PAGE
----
An Ethnographic Approach to Understanding Supervision of NACs
Elena O. Siegel Ph(c), MN, University of Washington School of Nursing, Heather M Young PhD, GNP, Grace Phelps Distinguished Professor and Director of the John A. Hartford Center for Geriatric Nursing, OHSU School of Nursing, and Pamela H. Mitchell PhD, RN, Elizabeth S. Soule Professor and Associate Dean for Research, University of Washington School of Nursing 

 

Background: Nursing assistants certified (NACs) provide the majority of direct care in nursing homes. Nurses are responsible for supervising NACs, however limited evidence raises question regarding the adequacy of role preparedness and role enactment. The purpose of this study was to explore the nurse’s supervisory role within the context of organizational culture, structures, and systems. Methods: An ethnographic approach included 31 semi-structured interviews, 170 hours observation, and document review at three nursing homes in the Pacific Northwest. Results: A Concept Model of prevailing themes was developed using Glaser and Strauss’ constant comparative method for analyzing qualitative data. The nurse’s supervisory role occurs within a context of the nurse-NAC dyad and the dyad’s interactions with organizational-level systems and expectations for resident and staff outcomes. Conclusions: Major themes for discussion include: (1) nurses making sense of the supervisory role, (2) supportive resources and systems, and (3) professional role development.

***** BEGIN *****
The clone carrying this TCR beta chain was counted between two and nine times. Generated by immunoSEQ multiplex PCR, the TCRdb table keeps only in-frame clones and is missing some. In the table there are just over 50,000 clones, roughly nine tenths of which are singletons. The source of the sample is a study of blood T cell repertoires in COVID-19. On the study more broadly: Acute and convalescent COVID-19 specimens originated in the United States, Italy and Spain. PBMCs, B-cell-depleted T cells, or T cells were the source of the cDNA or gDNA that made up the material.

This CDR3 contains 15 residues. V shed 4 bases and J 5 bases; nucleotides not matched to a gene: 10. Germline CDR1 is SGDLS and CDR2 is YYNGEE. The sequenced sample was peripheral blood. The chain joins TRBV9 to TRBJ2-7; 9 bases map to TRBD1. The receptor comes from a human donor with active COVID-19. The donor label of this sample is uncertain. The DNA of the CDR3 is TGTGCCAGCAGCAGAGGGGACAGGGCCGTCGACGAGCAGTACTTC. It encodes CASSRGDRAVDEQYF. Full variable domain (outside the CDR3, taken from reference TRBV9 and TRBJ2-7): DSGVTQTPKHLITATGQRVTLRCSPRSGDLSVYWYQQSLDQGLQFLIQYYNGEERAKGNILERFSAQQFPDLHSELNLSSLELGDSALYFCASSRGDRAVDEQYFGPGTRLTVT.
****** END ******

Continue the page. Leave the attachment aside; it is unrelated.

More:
Our many thanks to Peter Marimaldi, Barbara Berkman, Eric Coleman, and Neville Strumpf for their guidance on this section.

TOOLS
Scientific Communication I
 by Curtis Clark at California State Polytechnic University, Pomona, offers the basics on writing abstracts.